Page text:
Note that the IBL provides that secured creditors are:

  • able to prove that part of their secured claims would not be possible to be settled from the sale proceeds of the security, with a right to request the unsecured claims’ right to be granted to that part of their secured claims, without jeopardising their privilege rights over the security;
  • intending to cast votes in the voting of the composition plan under the bankruptcy proceedings, with the right to release their privilege rights under their secured claims to become unsecured claims;
  • those whose secured claims cannot be entirely fulfilled from the sale proceeds of the security are to have the unpaid secured claims converted as unsecured claims.

Unsecured Claims

Unsecured claims are not secured with any in rem security rights and do not have any privilege granted by the prevailing laws and regulations. They will be paid from the assets under the bankruptcy estate that have not been encumbered by in rem security rights held by the secured claims, after the general preferred claims have been fully paid.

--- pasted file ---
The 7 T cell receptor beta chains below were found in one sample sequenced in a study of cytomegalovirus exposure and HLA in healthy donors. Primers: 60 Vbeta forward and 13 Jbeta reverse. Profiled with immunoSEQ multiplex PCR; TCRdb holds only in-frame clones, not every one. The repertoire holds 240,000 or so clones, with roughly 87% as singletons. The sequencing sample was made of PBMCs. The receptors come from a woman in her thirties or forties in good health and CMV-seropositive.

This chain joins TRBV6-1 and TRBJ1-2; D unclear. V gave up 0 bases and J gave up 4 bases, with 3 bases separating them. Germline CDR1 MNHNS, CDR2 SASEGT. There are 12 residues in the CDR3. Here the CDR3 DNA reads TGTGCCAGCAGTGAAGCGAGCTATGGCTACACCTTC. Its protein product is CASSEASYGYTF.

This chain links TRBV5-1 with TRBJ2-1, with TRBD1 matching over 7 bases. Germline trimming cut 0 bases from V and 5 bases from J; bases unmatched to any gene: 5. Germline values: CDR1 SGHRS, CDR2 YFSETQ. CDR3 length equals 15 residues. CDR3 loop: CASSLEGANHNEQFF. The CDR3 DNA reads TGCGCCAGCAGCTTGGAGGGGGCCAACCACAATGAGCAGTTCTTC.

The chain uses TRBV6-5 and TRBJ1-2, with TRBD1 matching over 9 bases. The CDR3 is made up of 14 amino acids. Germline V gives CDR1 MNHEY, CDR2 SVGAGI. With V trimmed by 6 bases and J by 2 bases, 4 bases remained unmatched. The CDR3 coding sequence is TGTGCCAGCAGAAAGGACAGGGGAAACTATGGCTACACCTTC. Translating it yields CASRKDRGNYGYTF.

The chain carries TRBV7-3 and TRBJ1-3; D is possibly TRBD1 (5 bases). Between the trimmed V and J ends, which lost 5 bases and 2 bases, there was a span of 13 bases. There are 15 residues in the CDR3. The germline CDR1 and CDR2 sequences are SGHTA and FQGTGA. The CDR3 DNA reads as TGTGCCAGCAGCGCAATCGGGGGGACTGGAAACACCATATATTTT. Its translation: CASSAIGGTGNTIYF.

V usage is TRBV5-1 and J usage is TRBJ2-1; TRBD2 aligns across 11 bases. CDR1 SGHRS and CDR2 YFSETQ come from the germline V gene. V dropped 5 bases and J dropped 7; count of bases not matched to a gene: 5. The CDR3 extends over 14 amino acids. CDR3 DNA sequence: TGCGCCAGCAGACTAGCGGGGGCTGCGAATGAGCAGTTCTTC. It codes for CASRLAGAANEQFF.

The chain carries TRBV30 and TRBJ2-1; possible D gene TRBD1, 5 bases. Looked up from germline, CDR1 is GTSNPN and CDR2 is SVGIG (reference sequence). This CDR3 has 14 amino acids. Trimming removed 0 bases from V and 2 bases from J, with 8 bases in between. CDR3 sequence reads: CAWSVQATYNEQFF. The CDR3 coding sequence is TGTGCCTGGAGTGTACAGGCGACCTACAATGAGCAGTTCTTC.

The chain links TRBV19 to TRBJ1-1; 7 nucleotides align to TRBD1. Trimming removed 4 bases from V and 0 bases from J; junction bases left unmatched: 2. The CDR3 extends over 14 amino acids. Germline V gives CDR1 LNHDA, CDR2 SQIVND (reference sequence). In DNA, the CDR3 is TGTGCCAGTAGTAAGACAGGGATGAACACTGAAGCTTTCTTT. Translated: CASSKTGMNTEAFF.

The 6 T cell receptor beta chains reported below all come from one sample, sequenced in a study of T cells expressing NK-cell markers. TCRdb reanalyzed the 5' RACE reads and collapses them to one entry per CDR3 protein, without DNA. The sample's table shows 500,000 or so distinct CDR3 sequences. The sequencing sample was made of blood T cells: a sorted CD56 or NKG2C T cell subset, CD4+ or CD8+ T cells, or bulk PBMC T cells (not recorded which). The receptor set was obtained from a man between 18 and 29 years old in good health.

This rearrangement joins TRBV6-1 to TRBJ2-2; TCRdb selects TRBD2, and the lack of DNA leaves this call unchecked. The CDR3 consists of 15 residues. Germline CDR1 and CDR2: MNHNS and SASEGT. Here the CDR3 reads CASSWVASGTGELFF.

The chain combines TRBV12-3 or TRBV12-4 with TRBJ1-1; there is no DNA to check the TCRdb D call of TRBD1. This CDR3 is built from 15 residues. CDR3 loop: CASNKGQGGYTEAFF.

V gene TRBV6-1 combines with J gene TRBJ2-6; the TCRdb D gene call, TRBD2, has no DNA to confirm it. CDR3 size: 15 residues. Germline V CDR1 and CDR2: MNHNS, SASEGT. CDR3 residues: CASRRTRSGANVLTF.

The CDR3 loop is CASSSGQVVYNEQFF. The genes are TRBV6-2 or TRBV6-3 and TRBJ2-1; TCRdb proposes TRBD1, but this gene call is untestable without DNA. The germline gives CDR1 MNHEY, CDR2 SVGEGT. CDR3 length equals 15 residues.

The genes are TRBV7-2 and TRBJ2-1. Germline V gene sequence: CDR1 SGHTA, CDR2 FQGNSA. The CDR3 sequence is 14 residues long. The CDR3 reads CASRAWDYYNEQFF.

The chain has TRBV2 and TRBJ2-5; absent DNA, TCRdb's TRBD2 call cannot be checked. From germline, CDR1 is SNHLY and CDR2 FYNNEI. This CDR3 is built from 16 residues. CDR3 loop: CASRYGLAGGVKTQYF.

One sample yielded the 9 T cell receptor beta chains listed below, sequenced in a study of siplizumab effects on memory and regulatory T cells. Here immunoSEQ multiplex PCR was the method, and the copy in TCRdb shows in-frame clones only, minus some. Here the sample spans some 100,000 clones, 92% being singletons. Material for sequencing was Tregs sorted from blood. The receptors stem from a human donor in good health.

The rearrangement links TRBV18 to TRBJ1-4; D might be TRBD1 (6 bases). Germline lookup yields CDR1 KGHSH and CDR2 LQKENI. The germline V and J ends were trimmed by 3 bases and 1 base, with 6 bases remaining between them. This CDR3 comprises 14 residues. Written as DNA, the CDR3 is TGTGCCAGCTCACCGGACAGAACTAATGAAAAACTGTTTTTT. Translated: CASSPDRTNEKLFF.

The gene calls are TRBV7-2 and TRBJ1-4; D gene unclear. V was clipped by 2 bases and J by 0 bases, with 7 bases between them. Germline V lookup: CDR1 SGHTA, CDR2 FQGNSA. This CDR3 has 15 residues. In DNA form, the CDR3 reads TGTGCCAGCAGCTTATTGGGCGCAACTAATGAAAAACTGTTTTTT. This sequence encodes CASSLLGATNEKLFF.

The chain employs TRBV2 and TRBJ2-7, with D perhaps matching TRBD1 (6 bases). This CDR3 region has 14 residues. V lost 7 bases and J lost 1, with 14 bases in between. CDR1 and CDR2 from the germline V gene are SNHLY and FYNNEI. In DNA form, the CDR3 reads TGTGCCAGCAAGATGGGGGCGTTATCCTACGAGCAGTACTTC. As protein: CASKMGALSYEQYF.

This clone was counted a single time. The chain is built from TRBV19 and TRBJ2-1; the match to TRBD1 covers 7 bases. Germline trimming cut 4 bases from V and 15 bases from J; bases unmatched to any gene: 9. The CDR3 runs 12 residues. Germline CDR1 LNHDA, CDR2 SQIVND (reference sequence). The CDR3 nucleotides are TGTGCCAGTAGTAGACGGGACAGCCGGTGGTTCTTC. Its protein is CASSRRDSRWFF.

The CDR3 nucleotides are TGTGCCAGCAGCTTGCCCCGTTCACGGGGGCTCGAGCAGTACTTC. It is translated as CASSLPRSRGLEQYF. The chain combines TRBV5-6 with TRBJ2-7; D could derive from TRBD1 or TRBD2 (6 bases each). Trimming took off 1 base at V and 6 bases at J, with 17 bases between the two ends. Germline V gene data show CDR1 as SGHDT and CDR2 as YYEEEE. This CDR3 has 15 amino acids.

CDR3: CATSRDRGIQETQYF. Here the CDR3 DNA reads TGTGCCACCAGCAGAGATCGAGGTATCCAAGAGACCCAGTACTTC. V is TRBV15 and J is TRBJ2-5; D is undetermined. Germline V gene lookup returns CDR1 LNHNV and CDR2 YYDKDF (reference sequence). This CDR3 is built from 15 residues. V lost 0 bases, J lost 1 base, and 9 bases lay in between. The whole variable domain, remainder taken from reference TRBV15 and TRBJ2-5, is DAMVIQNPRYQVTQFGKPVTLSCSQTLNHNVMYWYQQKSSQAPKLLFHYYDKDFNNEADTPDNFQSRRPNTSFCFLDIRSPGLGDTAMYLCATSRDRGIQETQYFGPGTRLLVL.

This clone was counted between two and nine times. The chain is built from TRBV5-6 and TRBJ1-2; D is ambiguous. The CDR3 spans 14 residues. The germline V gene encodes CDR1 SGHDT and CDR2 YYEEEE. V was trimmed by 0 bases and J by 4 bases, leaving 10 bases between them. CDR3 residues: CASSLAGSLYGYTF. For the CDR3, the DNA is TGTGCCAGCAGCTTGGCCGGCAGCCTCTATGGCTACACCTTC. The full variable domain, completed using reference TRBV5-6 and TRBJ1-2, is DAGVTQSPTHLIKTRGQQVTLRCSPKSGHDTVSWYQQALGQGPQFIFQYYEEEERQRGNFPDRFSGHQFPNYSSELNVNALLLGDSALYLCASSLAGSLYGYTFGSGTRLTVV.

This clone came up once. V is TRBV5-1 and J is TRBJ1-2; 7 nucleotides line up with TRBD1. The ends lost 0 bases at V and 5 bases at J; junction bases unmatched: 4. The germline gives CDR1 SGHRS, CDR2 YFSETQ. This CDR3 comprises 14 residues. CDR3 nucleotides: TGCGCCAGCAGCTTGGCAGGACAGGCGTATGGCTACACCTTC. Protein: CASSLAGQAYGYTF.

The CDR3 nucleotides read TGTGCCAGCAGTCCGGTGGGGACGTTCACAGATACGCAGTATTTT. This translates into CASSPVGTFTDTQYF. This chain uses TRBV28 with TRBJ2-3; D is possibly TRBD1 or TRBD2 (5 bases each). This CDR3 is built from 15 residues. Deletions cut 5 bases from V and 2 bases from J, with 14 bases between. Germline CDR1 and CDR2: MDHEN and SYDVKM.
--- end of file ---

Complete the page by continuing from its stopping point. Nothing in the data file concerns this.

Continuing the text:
The subordination of the creditor’s claim of any class during the bankruptcy proceedings or the PKPU proceedings is not recognised under the IBL.

A transaction that is entered into by the Debtor within a specific period before the declaration of the bankruptcy of the Debtor may be nullified by the Commercial Court upon a claim submitted by the receiver in accordance with the provisions of the Bankruptcy Law.

The nullification of a legal action or transaction made by the borrower, security-provider or guarantor may be granted by the Commercial Court upon the petition of the receiver, if the receiver can prove the following requirements:

  • the legal action being challenged was performed by the Debtor before the bankruptcy declaration was rendered;
  • the Debtor was not obliged by contract or law to perform the legal action being challenged;
  • the legal action being challenged prejudices all creditors’ interests; and